When it comes to climate change, we know where the most important warming agent — carbon dioxide — is coming from. Most of it is coming from the burning of fossil fuels, with additional contributions from deforestation and other causes.
But the second-most potent greenhouse warming agent — the hard-hitting, if short-lived, gas known as methane — presents more of a mystery. There has clearly been an alarming uptick in atmospheric methane in recent years, following a flattening of concentrations from 2000 to around 2007. But the cause of this particular pattern has been hotly debated, with some blaming the fracked natural gas boom (natural gas is primarily composed of methane) and others pointing to causes such as agriculture.
Now, new research published Thursday in the journal Carbon Balance and Management by three scientists with the Joint Global Change Research Institute, a center of the University of Maryland and the Pacific Northwest National Laboratory, point the finger at agriculture once again. And more specifically, at cattle and other livestock.
“Just from livestock methane emissions, our revisions resulted in 11 percent more methane in a recent year than what we were previously estimating,” said Julie Wolf, lead author of the study who completed the work while a postdoc at the institute and now works at the Department of Agriculture. “It’s not the biggest contributor to the annual methane budget in the atmosphere, but it may be the biggest contributor to increases in the atmospheric budget over recent years.”
Here’s what that increase looks like:
Cows and other ruminant animals release methane into the atmosphere as a result of a process called “enteric fermentation” — a technical term that basically refers to the digestive chemistry in the animals’ stomachs. As the Environmental Protection Agency explains, the methane produced in this process “is exhaled or belched by the animal and accounts for the majority of emissions from ruminants.”
Furthermore, the animals’ waste also fills the atmosphere with methane depending on how it is handled, meaning that “manure management” is categorized as a separate source of methane emissions.
The new study found that a variety of guidelines introduced by the United Nations’ Intergovernmental Panel on Climate Change (IPCC) in 2006 to estimate methane emissions needed to be updated. That’s because livestock are being bred to be larger than before (and are being fed more), and their manure is being managed differently — more often in huge “anaerobic” waste lagoons that give off large volumes of methane.
Once the study updated the methodology, it found that for 2011, global emissions were 8.4 percent higher from enteric fermentation and 36.7 percent higher from manure management, compared with research by the IPCC.
“In most developed regions, the livestock have been bred to be larger — they are more productive, especially with dairy cows,” Wolf said. “And that will result in a larger estimate of methane emitted by each animal.”
The changes broadly reflect the ongoing industrialization of agriculture, she said. “These large operations, they’re very efficient.”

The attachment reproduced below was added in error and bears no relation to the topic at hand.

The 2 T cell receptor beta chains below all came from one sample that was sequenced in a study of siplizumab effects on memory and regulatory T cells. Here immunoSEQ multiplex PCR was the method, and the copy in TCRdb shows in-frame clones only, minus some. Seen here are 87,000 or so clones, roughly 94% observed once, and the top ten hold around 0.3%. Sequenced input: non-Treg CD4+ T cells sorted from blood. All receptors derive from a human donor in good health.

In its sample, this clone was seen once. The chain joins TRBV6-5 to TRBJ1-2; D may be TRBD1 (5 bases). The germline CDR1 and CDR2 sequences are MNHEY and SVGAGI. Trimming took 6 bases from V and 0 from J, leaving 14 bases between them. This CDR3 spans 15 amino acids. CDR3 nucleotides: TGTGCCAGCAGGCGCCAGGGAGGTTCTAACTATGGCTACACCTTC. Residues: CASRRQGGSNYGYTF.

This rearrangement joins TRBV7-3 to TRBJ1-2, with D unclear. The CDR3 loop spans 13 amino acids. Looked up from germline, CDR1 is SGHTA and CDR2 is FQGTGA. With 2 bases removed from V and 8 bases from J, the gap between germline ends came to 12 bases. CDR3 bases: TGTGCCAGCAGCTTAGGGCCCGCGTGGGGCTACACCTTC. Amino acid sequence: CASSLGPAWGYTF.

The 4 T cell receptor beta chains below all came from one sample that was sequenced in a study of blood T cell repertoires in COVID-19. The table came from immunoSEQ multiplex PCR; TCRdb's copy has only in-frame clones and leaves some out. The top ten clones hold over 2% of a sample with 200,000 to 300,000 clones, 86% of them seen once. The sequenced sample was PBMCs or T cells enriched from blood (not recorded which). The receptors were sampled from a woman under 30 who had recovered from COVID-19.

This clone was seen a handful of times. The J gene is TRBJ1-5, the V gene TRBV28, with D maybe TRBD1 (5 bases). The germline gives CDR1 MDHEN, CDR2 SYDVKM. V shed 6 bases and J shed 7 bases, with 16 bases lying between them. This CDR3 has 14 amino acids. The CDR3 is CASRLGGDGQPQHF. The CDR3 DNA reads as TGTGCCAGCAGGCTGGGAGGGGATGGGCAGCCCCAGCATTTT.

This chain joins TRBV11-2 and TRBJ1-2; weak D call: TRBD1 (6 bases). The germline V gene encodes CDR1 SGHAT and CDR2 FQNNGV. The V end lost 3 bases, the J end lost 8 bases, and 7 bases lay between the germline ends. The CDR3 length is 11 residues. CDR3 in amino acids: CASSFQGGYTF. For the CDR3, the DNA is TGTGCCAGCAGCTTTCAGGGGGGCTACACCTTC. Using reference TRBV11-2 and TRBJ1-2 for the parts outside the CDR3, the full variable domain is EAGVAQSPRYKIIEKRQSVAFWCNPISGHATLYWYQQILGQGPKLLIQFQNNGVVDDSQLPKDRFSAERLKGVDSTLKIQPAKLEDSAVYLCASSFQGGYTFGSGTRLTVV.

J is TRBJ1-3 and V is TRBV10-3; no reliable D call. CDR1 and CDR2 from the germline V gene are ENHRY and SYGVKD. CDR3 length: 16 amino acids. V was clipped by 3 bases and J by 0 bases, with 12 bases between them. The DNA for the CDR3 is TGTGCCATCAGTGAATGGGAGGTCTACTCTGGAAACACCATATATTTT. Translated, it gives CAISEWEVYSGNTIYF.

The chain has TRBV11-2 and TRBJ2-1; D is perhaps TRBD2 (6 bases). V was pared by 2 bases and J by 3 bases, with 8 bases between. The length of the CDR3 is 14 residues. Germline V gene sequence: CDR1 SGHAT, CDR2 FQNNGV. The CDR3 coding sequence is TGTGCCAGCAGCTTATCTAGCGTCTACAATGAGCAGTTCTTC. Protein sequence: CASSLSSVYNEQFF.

“This study improves estimated livestock emissions, taking into account where cattle are, how big they are, and how their feed and waste are managed,” said Rob Jackson, a methane expert at Stanford University who was not involved in the work.
The real question, though, is whether these changes are sufficient to account for rising atmospheric methane concentrations — something that the new study asserts.
“Our results suggest that livestock methane emissions, while not the dominant overall source of global methane emissions, may be a major contributor to the observed annual emissions increases over the 2000s to 2010s,” it says.
“We believe our approach, because of its uniqueness, has helped provide some clarity on some of the changes that we see over the recent decade,” said Ghassem Asrar, one of the study co-authors and director of the Joint Global Change Research Institute.
Daniel Jacob, an atmospheric scientist at Harvard who commented on the work for The Washington Post, agreed that was plausible.
“This work shows that global methane emissions from livestock are larger than previously thought by IPCC and could have made a major contribution to the observed rise in methane over the past decade, supporting the results from past studies using methane isotope data,” he said.
“The livestock emission estimates for the U.S. given in this work are in good agreement with the EPA methane inventory,” he added, “and this gives credit to the excellent work by EPA scientists in making estimates of greenhouse gas emissions in the U.S.”
But Jackson wasn’t so convinced when it came to the global picture. “It’s unlikely that livestock are responsible for the rapid rise in methane concentrations over the past couple of years,” he said. “Long-term, though, agricultural emissions are the largest source of methane from all human activities.” (In addition to livestock, for instance, rice paddies also emit large amounts of methane.)
“This doesn’t necessarily explain all of the observations,” added Drew Shindell, a professor at Duke University who studies methane emissions, although he said that the new findings are “likely part of the story” when it comes to growing atmospheric methane.
“I don’t think this clearly lets fossil fuels, in particular the U.S. fracking boom, off the hook for the growth in methane,” Shindell said.
Most important, Shindell noted, cattle methane emissions can be controlled — such as by changing the animals’ diets or, for that matter, cracking down on voluminous human food waste.
“The more of the total that comes from those potentially controllable sources the better, assuming we actually work to control those emissions,” Shindell said.
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